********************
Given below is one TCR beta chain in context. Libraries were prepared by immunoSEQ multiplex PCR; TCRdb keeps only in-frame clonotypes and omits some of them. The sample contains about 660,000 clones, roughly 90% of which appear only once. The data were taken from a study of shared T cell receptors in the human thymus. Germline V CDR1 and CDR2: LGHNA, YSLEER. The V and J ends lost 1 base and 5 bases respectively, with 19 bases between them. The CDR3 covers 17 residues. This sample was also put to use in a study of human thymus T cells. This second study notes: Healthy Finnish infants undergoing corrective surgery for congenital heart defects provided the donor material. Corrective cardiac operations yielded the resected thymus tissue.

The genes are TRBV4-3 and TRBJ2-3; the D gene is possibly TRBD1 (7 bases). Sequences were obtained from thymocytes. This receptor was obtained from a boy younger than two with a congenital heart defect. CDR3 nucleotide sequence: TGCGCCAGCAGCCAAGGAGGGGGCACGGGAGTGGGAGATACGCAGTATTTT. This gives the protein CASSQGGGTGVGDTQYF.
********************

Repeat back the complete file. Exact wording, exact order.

Given below is one TCR beta chain in context. Libraries were prepared by immunoSEQ multiplex PCR; TCRdb keeps only in-frame clonotypes and omits some of them. The sample contains about 660,000 clones, roughly 90% of which appear only once. The data were taken from a study of shared T cell receptors in the human thymus. Germline V CDR1 and CDR2: LGHNA, YSLEER. The V and J ends lost 1 base and 5 bases respectively, with 19 bases between them. The CDR3 covers 17 residues. This sample was also put to use in a study of human thymus T cells. This second study notes: Healthy Finnish infants undergoing corrective surgery for congenital heart defects provided the donor material. Corrective cardiac operations yielded the resected thymus tissue.

The genes are TRBV4-3 and TRBJ2-3; the D gene is possibly TRBD1 (7 bases). Sequences were obtained from thymocytes. This receptor was obtained from a boy younger than two with a congenital heart defect. CDR3 nucleotide sequence: TGCGCCAGCAGCCAAGGAGGGGGCACGGGAGTGGGAGATACGCAGTATTTT. This gives the protein CASSQGGGTGVGDTQYF.